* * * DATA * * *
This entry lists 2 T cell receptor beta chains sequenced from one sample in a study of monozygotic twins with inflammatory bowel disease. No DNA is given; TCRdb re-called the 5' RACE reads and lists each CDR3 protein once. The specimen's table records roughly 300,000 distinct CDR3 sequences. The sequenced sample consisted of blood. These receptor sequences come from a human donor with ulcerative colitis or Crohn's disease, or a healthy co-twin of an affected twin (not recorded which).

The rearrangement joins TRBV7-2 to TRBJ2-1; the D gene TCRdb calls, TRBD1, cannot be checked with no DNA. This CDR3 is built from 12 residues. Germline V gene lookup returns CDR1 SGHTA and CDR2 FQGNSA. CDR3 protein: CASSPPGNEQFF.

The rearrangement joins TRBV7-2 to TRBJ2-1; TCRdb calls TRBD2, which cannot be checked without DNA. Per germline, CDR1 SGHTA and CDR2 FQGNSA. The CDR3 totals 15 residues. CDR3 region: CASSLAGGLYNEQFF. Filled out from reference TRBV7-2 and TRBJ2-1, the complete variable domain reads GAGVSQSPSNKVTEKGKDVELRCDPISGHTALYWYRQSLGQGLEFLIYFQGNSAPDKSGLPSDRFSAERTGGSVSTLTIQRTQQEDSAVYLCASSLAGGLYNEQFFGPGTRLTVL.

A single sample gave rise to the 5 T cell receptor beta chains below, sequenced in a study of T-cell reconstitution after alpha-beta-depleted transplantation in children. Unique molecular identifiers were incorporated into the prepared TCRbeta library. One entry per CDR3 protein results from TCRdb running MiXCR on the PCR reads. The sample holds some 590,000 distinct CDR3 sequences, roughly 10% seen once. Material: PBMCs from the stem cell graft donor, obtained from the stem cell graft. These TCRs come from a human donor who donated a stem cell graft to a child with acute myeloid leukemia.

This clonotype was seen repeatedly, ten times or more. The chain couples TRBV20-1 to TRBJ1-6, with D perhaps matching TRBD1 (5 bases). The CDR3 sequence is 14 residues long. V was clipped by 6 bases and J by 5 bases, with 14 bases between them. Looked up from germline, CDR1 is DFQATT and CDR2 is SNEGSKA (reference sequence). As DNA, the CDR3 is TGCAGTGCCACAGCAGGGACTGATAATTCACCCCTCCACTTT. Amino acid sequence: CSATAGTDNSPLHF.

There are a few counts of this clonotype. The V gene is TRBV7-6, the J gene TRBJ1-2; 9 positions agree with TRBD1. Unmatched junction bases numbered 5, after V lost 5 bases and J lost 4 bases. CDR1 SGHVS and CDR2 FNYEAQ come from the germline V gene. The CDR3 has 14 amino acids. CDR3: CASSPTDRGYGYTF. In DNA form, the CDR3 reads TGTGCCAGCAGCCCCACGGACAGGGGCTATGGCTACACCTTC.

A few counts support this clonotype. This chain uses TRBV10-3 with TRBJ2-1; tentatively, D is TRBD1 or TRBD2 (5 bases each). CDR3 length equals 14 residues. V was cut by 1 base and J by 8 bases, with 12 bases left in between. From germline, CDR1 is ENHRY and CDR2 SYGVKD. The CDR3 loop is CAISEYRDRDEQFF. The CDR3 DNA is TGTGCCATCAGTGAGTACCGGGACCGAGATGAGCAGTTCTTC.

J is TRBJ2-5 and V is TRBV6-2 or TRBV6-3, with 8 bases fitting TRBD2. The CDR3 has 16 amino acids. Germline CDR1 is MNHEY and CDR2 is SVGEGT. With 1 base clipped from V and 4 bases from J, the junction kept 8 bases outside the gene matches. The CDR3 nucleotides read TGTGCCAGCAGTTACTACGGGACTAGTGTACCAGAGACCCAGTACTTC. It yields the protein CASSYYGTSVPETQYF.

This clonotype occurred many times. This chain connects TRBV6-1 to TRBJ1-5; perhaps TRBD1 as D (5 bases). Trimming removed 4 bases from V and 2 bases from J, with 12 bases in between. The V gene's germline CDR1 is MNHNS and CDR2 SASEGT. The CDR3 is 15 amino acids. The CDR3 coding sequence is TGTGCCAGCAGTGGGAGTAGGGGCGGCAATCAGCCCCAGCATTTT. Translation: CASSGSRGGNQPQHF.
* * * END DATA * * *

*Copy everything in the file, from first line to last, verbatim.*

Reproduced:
This entry lists 2 T cell receptor beta chains sequenced from one sample in a study of monozygotic twins with inflammatory bowel disease. No DNA is given; TCRdb re-called the 5' RACE reads and lists each CDR3 protein once. The specimen's table records roughly 300,000 distinct CDR3 sequences. The sequenced sample consisted of blood. These receptor sequences come from a human donor with ulcerative colitis or Crohn's disease, or a healthy co-twin of an affected twin (not recorded which).

The rearrangement joins TRBV7-2 to TRBJ2-1; the D gene TCRdb calls, TRBD1, cannot be checked with no DNA. This CDR3 is built from 12 residues. Germline V gene lookup returns CDR1 SGHTA and CDR2 FQGNSA. CDR3 protein: CASSPPGNEQFF.

The rearrangement joins TRBV7-2 to TRBJ2-1; TCRdb calls TRBD2, which cannot be checked without DNA. Per germline, CDR1 SGHTA and CDR2 FQGNSA. The CDR3 totals 15 residues. CDR3 region: CASSLAGGLYNEQFF. Filled out from reference TRBV7-2 and TRBJ2-1, the complete variable domain reads GAGVSQSPSNKVTEKGKDVELRCDPISGHTALYWYRQSLGQGLEFLIYFQGNSAPDKSGLPSDRFSAERTGGSVSTLTIQRTQQEDSAVYLCASSLAGGLYNEQFFGPGTRLTVL.

A single sample gave rise to the 5 T cell receptor beta chains below, sequenced in a study of T-cell reconstitution after alpha-beta-depleted transplantation in children. Unique molecular identifiers were incorporated into the prepared TCRbeta library. One entry per CDR3 protein results from TCRdb running MiXCR on the PCR reads. The sample holds some 590,000 distinct CDR3 sequences, roughly 10% seen once. Material: PBMCs from the stem cell graft donor, obtained from the stem cell graft. These TCRs come from a human donor who donated a stem cell graft to a child with acute myeloid leukemia.

This clonotype was seen repeatedly, ten times or more. The chain couples TRBV20-1 to TRBJ1-6, with D perhaps matching TRBD1 (5 bases). The CDR3 sequence is 14 residues long. V was clipped by 6 bases and J by 5 bases, with 14 bases between them. Looked up from germline, CDR1 is DFQATT and CDR2 is SNEGSKA (reference sequence). As DNA, the CDR3 is TGCAGTGCCACAGCAGGGACTGATAATTCACCCCTCCACTTT. Amino acid sequence: CSATAGTDNSPLHF.

There are a few counts of this clonotype. The V gene is TRBV7-6, the J gene TRBJ1-2; 9 positions agree with TRBD1. Unmatched junction bases numbered 5, after V lost 5 bases and J lost 4 bases. CDR1 SGHVS and CDR2 FNYEAQ come from the germline V gene. The CDR3 has 14 amino acids. CDR3: CASSPTDRGYGYTF. In DNA form, the CDR3 reads TGTGCCAGCAGCCCCACGGACAGGGGCTATGGCTACACCTTC.

A few counts support this clonotype. This chain uses TRBV10-3 with TRBJ2-1; tentatively, D is TRBD1 or TRBD2 (5 bases each). CDR3 length equals 14 residues. V was cut by 1 base and J by 8 bases, with 12 bases left in between. From germline, CDR1 is ENHRY and CDR2 SYGVKD. The CDR3 loop is CAISEYRDRDEQFF. The CDR3 DNA is TGTGCCATCAGTGAGTACCGGGACCGAGATGAGCAGTTCTTC.

J is TRBJ2-5 and V is TRBV6-2 or TRBV6-3, with 8 bases fitting TRBD2. The CDR3 has 16 amino acids. Germline CDR1 is MNHEY and CDR2 is SVGEGT. With 1 base clipped from V and 4 bases from J, the junction kept 8 bases outside the gene matches. The CDR3 nucleotides read TGTGCCAGCAGTTACTACGGGACTAGTGTACCAGAGACCCAGTACTTC. It yields the protein CASSYYGTSVPETQYF.

This clonotype occurred many times. This chain connects TRBV6-1 to TRBJ1-5; perhaps TRBD1 as D (5 bases). Trimming removed 4 bases from V and 2 bases from J, with 12 bases in between. The V gene's germline CDR1 is MNHNS and CDR2 SASEGT. The CDR3 is 15 amino acids. The CDR3 coding sequence is TGTGCCAGCAGTGGGAGTAGGGGCGGCAATCAGCCCCAGCATTTT. Translation: CASSGSRGGNQPQHF.